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Robin R. Foreman v. Gunite Corporation

IN THE APPELLATE COURT OF ILLINOIS FIRST JUDICIAL DISTRICT SIXTH DIVISION


June 8, 2012

ROBIN R. FOREMAN,
PLAINTIFF-APPELLANT,
v.
GUNITE CORPORATION, A DELAWARE CORPORATION,
DEFENDANT-APPELLEE AND THIRD-PARTY PLAINTIFF (DEDICATED SERVICE, INC., AND DISTRIBUTION SERVICES, INC.,
THIRD-PARTY DEFENDANTS).

Appeal from the Circuit Court of Cook County. No. 06 L 7740 The Honorable Eileen M. Brewer, Judge Presiding.

The opinion of the court was delivered by: Justice Lampkin

JUSTICE LAMPKIN delivered the judgment of the court, with opinion.

Presiding Justice Robert E. Gordon and Justice Garcia concurred in the judgment and opinion.

OPINION

¶ 1 Plaintiff, Robin Foreman, appeals the trial court's order granting summary judgment in favor of defendant, Gunite Corporation, on the issue of proximate cause in the underlying negligence action. Plaintiff contends the trial court erred in finding that there were no genuine issues of material fact and that he could not establish that defendant proximately caused his injuries as a matter of law. Based on the following, we reverse and remand for further proceedings.

¶ 2 FACTS

¶ 3 According to plaintiff's complaint, on May 18, 2001, he was employed as a truck driver by Distribution Services, Inc. (DSI),*fn1 to transport a load from defendant's Illinois facility to its Indiana facility. While traveling eastbound on Interstate 290 on the ramp for southbound Interstate 294, the load in plaintiff's trailer shifted causing the truck to rollover, resulting in injuries to plaintiff. Plaintiff alleged that defendant failed to properly clean, load, and tie down, fasten, or otherwise secure the items in the truck. Defendant responded to plaintiff's complaint by denying the allegations and asserting the affirmative defenses of contributory negligence and lack of joint and several liability.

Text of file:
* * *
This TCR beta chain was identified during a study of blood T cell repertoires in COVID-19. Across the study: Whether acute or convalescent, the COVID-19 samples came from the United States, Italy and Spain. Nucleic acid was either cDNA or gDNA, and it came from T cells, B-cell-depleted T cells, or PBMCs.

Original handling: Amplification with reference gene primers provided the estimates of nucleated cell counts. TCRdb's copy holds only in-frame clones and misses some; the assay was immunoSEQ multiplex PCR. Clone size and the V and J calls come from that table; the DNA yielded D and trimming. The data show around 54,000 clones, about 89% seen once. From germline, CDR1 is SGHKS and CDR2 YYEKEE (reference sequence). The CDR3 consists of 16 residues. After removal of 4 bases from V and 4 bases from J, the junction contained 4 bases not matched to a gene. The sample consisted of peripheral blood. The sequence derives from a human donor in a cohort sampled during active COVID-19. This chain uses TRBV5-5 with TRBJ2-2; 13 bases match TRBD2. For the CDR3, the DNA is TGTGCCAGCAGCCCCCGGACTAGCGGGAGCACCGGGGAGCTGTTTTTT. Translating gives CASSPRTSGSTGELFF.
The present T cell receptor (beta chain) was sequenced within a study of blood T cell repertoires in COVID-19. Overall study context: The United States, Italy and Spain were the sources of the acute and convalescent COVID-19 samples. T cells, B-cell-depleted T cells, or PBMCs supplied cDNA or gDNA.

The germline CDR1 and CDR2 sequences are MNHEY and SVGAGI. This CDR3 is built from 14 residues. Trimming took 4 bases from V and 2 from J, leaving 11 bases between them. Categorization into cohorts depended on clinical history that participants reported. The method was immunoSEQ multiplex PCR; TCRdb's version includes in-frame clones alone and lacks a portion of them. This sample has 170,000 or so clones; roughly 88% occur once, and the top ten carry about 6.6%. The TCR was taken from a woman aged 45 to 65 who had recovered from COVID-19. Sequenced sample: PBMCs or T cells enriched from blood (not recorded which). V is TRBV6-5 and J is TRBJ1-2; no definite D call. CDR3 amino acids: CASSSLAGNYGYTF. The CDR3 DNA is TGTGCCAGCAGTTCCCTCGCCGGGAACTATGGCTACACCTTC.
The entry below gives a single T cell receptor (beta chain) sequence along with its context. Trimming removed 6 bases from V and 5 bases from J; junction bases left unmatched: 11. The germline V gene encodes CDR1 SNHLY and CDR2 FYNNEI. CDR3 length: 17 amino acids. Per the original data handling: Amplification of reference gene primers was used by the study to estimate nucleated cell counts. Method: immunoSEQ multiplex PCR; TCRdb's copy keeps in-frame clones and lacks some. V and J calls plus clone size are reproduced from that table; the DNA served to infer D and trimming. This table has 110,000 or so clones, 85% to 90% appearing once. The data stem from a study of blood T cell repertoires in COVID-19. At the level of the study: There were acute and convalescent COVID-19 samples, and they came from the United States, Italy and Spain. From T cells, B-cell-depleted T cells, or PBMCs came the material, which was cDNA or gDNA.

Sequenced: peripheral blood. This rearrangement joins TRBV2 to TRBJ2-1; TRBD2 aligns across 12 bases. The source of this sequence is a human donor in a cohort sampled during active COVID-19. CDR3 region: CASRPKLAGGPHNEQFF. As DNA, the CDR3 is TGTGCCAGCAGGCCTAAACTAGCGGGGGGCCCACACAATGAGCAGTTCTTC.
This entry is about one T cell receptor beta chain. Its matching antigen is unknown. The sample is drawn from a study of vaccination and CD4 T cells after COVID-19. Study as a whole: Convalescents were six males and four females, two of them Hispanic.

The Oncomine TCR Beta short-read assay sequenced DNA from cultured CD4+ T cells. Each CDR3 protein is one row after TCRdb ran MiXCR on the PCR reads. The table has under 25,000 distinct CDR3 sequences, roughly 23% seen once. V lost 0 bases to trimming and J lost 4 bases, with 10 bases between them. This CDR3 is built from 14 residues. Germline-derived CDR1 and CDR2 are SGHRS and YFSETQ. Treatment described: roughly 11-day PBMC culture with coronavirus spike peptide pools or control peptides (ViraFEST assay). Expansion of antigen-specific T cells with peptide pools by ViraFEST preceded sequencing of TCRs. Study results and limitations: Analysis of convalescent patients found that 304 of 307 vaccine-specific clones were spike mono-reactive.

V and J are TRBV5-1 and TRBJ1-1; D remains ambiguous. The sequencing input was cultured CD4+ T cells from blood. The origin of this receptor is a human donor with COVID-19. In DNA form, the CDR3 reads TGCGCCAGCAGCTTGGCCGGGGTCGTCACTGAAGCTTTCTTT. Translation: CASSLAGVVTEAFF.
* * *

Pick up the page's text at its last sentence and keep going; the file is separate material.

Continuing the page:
¶ 4 In his deposition, plaintiff testified he had no recollection of the accident because of a brain injury that he sustained. Plaintiff, however, recalled that his truck was loaded with pallets at half of the truck's capacity and that those pallets were loaded down the middle of the truck. A bill of lading confirms plaintiff's testimony as to the weight of the haul. Plaintiff further testified at his deposition that he did not recall ever having his truck loaded with pallets down the middle prior to the date in question. At the time of the accident, plaintiff had been driving the route between defendant's facilities approximately five to six times per week for one year. Plaintiff never raised any safety complaints against defendant. Plaintiff acknowledged that it was his obligation as a driver to inspect his load prior to leaving a facility. Specifically, plaintiff would ensure there was no loose material and that the floor of the truck was clean. Plaintiff did not recall inspecting the load on the date in question; however, he assumed that he did. Plaintiff's first memory following the accident was in the hospital. Plaintiff received traffic tickets due to the accident to which he pled guilty and paid related fines.